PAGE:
Some craps buffs are certain it’s possible to set and toss dice in a manner that changes the odds of the game, giving bettors an advantage. Others are sure this is drivel. Either way, more than a few practice their throws or look for “good” shooters. And almost all casinos are assiduous about ensuring that the dice bounce off the bumpy back wall of the table to randomize the rolls. Still, considering the money to be made or lost, it’s surprising how superficially this issue has been investigated.
Compare dice control with card counting at blackjack, the latter having been examined in exacting detail by players and casinos alike. Ultimately, both could give solid citizens the clout. In each case, slight changes in prospects could translate into big bucks. And the presumed advantage in craps is available on every roll, while that in card counting arises only intermittently. Card counters, except for the occasional artiste, pretty much only determine the proportion of high and low cards remaining to be drawn. They’re cherry, and pounce, when the shoe becomes rich in high cards. How heavy does the ratio have to be to turn the tide? Not very. Assume, for instance, that 150 cards remain out of eight decks ”” 70 from two through seven and 80 from nine through ace, rather than 75 each. Chances are 46.7 and 53.3 percent for low and high, respectively, instead of 50 percent each. This small difference gives players an edge of about 1.3 percent. With a 20-card offset when 150 are still in the shoe, 65 lows and 85 highs, players have roughly 3 percent edge.
Consider how little bias would be needed to get this much or more over the casino at craps. A slight tendency in one direction or another would do the job. It takes nothing near the skill to roll a specific combination with enough consistency to be noticed.
Picture a bet on the 12 as an example. The probability of winning should be one out of 36; the 30-to-1 payoff then gives the house a huge 13.9 percent edge. Say you could average two 12s in 37 throws, the distribution of other totals being irrelevant. The dealers would be snickering at your “sucker bets,” yet you’d have a casino-busting 67.6 percent wrecking ball. Far less bias would still put you in the catbird seat. At six boxcars in 181 throws rather than the nominal five in 180, you’d have 2.8 percent edge.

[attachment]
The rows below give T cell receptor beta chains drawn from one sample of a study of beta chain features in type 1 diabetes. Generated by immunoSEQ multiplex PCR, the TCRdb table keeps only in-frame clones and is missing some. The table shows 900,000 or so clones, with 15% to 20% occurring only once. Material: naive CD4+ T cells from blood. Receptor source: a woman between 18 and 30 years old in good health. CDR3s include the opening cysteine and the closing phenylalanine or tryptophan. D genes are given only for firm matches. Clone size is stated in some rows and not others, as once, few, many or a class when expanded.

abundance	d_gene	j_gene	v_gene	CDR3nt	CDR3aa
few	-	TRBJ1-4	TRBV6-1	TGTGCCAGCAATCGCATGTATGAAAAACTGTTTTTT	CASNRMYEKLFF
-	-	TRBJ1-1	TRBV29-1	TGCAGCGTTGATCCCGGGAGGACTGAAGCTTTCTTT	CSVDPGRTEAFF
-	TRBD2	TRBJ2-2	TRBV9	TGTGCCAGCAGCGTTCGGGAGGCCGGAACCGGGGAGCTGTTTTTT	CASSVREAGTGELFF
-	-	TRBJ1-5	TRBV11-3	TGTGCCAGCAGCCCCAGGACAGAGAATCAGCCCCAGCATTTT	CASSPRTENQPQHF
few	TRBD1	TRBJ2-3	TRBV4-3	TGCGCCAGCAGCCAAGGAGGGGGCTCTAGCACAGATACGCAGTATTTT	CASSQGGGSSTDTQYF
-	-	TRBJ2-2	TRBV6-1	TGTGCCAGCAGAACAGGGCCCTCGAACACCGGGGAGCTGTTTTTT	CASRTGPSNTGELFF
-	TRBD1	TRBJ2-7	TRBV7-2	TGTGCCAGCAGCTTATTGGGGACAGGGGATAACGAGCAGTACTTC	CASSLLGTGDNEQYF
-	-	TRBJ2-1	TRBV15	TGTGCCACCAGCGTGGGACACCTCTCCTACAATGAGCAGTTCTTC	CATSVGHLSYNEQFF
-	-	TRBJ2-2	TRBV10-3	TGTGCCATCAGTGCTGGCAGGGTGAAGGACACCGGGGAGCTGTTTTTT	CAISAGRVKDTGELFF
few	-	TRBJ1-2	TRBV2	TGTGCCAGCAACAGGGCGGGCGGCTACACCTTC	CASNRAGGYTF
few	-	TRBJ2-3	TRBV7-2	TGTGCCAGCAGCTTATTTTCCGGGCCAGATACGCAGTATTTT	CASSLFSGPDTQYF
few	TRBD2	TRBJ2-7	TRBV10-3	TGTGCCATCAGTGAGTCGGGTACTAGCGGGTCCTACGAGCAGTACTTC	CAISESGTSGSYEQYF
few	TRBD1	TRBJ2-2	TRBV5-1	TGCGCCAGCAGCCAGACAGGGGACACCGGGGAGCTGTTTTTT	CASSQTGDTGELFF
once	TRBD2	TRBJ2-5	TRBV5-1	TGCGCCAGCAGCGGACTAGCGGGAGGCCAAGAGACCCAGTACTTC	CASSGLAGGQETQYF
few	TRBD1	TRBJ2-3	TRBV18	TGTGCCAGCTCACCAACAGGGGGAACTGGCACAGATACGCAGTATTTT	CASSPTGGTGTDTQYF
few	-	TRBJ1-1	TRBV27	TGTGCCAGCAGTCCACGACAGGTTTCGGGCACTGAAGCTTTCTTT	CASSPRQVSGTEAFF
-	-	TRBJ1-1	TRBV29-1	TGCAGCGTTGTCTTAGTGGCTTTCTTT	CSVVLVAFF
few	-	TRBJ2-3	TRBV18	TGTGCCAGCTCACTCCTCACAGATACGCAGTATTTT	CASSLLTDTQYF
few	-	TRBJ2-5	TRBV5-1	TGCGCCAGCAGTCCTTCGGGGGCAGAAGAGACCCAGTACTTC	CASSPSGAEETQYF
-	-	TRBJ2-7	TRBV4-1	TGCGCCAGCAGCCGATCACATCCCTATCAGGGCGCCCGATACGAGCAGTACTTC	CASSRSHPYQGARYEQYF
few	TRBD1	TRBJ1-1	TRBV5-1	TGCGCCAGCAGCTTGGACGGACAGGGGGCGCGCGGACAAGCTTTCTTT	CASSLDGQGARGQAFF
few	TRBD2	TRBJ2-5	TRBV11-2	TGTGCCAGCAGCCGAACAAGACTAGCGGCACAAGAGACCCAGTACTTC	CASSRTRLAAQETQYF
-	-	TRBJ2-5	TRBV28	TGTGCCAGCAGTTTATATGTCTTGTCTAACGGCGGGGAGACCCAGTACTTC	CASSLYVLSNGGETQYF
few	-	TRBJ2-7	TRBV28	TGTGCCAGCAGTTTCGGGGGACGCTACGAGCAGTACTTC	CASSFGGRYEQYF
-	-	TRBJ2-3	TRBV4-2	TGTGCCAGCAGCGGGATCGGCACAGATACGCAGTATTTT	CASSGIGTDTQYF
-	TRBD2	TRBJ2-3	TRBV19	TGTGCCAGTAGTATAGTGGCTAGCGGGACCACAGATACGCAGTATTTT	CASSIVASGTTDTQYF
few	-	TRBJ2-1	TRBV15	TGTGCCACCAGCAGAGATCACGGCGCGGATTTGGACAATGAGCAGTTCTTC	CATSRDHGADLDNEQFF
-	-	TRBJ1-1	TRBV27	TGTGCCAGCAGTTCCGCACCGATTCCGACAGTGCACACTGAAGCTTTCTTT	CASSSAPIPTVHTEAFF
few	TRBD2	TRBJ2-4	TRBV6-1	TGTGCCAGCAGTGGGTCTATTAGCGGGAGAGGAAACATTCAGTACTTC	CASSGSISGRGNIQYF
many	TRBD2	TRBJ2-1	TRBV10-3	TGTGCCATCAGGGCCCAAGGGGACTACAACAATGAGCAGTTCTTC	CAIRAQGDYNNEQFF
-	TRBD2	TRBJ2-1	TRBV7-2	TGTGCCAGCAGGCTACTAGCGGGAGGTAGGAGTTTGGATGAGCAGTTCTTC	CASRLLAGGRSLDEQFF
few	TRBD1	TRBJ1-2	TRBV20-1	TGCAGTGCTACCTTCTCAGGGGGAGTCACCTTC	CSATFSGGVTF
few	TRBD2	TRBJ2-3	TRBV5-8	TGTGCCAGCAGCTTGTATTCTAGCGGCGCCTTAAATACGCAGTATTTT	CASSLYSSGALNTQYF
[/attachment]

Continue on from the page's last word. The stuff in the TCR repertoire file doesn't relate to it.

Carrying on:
Alternately, pretend you had a facility with nines. Place bets on nine pay 7-to-5 and normally have four ways to win versus six to lose, bestowing the house with a 4 percent leg-up. Were you to average 22 and not 20 nines in 180 trials, while maintaining the chance of 30 sevens, perhaps by cutting down on sixes or eights, your juice would be 1.5 percent. Even better if you could trade nines for sevens. Averaging 21 nines and 29 sevens in 180 throws, you’d have a modest but respectable 0.8 percent edge. At 22 nines and 28 sevens in 180 throws, you’d have a 5.6 percent hammer.
In principle, data could be collected and analyzed to confirm or refute the effectiveness of setting the dice and controlling the throw at craps. In practice, the task is so formidable that nobody’s done it ”” not properly, anyway. Unlike card counting, which can be analyzed on a computer without need for “live” data, dice control studies would necessitate recording results of huge numbers of throws by different shooters under a variety of actual playing conditions. Information gathered would have to include all manner of possible influences to ensure that outcomes attributed to setting and throwing weren’t actually caused by other factors. Everything would have to be taken into account ”” from the size of the table, the placement of bets in the area where the dice land, the fuzziness of the felt, and whether the shooter was a bimbo, to the condition of the dice ”” fresh with sharp edges or rounded after several hours’ use.
So, is controlled shooting fact or fiction? Nobody really knows. The anecdotal evidence is worthless. And statistically valid analyses haven’t been done. Still, even if you doubt it helps, it may not hurt to try. As the poet, Sumner A Ingmark, observed:
When laws of math and science seem
All facts may not be known or comprehended.